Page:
From an economic viewpoint, marching on the street with signs, chanting slogans or commenting on social media has no direct impact on politicians or most voters. The exception is those who are stuck in a traffic jam when a protest closes a street. Rational agents should not pay attention to protests which do not affect them (such activism is „cheap talk” in economic jargon, or at best „money burning”).

Real people may be swayed by the opinion of a large crowd. However, a form of protest that has an objective impact on people’s lives is likely to influence people more, because it affects them via both the opinion of the crowd and the direct impact. Both the belief shift and the hardening of the opposition are probably greater.

There are many illegal means of directly affecting the population, but also some legal forms of protest with objective impact. Economic protest is boycotting certain countries, firms or goods, refusing to work for the regime, and moving elsewhere („voting with one’s feet”), and is usually legal. The objective impact is that if enough intelligent and hardworking people shift their spending and taxpaying elsewhere, then the regime will be in fiscal trouble. If this does not change the policy of the leadership, then at least the lack of money will make the program harder to carry out.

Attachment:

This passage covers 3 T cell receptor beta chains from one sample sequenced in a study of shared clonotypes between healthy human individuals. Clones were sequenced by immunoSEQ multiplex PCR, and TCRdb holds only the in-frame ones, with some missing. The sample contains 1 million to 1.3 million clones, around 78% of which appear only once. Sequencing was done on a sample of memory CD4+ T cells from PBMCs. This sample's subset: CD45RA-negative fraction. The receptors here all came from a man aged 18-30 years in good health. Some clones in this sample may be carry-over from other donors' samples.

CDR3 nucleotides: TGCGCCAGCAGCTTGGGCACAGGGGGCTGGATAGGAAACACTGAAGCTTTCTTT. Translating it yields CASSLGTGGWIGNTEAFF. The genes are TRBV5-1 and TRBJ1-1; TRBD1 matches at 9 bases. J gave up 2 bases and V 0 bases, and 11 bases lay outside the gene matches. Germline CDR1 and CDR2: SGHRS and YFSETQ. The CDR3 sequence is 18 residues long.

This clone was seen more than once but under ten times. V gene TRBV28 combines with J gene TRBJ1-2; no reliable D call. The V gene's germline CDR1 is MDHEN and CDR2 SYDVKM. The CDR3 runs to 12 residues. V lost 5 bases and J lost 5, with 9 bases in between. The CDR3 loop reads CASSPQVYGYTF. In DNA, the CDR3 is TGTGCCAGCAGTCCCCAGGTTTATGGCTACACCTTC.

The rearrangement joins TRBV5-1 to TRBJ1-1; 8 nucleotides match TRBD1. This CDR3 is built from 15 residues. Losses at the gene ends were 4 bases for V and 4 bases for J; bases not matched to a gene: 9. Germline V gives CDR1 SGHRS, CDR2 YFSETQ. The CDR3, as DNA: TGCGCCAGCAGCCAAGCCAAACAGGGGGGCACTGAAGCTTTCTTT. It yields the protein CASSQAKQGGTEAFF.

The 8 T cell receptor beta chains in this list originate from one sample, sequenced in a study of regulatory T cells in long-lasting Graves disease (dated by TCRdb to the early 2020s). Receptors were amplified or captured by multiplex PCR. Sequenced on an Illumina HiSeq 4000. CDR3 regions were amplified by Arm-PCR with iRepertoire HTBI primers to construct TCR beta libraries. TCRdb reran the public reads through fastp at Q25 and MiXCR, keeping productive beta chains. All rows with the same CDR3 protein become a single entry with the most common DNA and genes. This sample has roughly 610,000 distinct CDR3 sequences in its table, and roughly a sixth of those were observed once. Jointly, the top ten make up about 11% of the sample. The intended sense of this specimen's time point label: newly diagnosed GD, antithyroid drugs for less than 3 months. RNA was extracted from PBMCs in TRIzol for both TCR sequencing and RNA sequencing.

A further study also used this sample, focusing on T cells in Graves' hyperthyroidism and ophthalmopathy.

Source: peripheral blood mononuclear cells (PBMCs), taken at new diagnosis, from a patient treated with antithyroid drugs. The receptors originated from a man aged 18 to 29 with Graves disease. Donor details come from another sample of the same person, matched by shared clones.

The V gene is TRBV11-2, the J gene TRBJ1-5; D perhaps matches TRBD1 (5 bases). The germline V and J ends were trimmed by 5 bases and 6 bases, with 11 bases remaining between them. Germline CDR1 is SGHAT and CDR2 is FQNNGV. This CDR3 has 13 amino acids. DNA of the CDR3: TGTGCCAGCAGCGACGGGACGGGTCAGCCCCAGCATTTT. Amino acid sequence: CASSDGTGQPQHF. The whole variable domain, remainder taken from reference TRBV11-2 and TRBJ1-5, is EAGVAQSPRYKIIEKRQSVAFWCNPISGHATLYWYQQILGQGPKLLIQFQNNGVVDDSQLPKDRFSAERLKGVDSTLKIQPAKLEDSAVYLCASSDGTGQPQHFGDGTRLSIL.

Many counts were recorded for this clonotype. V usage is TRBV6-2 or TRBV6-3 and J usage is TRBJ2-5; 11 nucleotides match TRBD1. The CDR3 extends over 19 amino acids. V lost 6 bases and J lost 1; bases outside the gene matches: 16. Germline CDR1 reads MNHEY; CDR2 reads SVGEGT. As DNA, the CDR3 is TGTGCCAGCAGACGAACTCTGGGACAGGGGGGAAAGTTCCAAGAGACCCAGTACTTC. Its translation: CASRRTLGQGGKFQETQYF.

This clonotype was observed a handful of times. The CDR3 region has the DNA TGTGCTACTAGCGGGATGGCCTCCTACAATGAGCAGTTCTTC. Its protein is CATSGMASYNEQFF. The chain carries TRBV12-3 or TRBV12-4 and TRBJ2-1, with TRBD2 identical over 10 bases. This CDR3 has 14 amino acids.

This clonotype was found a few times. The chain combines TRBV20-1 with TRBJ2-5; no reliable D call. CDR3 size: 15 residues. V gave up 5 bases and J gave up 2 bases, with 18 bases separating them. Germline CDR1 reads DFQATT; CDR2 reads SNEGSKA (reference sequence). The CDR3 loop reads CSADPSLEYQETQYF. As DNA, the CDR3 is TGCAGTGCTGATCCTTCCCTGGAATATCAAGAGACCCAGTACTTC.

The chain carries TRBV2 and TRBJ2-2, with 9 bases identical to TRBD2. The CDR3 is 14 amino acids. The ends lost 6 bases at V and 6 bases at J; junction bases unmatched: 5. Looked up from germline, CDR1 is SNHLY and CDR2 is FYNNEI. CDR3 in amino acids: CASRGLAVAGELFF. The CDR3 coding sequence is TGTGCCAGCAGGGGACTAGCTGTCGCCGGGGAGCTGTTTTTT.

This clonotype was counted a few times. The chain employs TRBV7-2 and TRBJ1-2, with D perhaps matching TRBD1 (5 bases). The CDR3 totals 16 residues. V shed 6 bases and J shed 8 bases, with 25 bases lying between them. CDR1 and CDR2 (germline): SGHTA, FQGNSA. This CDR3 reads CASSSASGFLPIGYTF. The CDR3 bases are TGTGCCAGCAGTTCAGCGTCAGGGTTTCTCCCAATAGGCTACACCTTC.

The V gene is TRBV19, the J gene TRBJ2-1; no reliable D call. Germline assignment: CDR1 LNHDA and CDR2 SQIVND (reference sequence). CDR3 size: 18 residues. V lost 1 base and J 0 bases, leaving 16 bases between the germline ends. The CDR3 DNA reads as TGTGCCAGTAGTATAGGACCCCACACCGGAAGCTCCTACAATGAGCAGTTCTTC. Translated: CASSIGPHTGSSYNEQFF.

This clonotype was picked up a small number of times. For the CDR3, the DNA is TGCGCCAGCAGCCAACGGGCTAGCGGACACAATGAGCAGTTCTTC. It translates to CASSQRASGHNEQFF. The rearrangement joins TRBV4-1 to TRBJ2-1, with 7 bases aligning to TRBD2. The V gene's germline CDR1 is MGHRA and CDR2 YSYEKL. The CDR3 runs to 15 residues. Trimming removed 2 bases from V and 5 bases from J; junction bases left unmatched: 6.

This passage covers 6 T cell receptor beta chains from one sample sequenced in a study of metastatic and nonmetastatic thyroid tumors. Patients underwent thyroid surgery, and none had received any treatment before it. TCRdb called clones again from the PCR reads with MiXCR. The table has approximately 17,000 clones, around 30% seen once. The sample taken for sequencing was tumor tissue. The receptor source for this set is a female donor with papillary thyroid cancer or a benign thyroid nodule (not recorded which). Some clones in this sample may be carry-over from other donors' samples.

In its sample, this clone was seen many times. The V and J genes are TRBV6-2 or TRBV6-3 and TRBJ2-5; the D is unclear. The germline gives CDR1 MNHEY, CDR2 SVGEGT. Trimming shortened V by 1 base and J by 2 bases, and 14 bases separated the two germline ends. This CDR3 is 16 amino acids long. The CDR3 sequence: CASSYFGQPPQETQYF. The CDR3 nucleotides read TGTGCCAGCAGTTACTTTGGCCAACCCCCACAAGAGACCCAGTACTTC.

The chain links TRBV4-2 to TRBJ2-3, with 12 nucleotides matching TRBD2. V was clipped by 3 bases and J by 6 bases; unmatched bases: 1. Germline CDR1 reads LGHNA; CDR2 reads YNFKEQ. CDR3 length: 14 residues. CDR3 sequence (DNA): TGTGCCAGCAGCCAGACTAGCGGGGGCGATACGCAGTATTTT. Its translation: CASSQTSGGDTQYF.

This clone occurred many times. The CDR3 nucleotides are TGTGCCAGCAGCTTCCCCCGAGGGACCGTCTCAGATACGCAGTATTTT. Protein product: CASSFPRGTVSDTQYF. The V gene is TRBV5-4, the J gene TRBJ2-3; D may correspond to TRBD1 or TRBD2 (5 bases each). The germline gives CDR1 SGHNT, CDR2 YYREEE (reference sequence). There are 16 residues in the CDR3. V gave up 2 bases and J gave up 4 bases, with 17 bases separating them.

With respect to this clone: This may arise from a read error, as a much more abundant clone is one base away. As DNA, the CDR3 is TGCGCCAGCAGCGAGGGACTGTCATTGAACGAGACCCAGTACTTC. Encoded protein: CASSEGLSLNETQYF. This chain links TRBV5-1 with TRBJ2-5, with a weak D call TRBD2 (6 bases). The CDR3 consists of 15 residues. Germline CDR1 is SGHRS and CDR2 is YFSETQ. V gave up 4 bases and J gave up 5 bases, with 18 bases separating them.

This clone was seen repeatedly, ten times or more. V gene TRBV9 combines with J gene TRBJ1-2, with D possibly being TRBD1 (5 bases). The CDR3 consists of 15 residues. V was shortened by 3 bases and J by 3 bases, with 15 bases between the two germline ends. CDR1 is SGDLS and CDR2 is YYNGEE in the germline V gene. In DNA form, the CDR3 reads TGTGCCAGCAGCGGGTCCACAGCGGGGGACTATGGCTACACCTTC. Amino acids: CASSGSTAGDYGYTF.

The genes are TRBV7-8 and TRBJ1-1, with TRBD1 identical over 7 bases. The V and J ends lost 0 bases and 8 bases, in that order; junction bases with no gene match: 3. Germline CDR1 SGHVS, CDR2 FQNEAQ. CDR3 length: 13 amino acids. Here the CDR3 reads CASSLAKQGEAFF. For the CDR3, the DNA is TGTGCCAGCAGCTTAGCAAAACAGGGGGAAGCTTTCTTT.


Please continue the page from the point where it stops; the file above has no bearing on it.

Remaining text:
There is a larger personal cost for economic protest than for cheap talk. One has to give up certain goods, or pay more, or experience the hassle of moving residence. This is why most people who threaten to boycott a firm or leave a country do not end up doing so. The threats are just another form of cheap talk, which can be posted on social media to impress other cheap talkers.

Incentivising refereeing

To shorten the refereeing lag and improve report quality in economics, the natural solution is to incentivise academics to do a better and quicker job. Economists respond to incentives, but currently no salary or promotion consequences arise from good or bad refereeing, as far as I know. In, I wrote about incentives for authors not to submit careless papers (in the hope that a refereeing mistake gets them accepted). One such incentive is requiring refereeing for a journal as a precondition for submitting to that journal. If a submitted paper gets n referee reports on average, then before submitting, an author should referee n papers in a timely manner, which should balance the supply and demand of refereeing. This forced refereeing may lead to quick, but sloppy reports.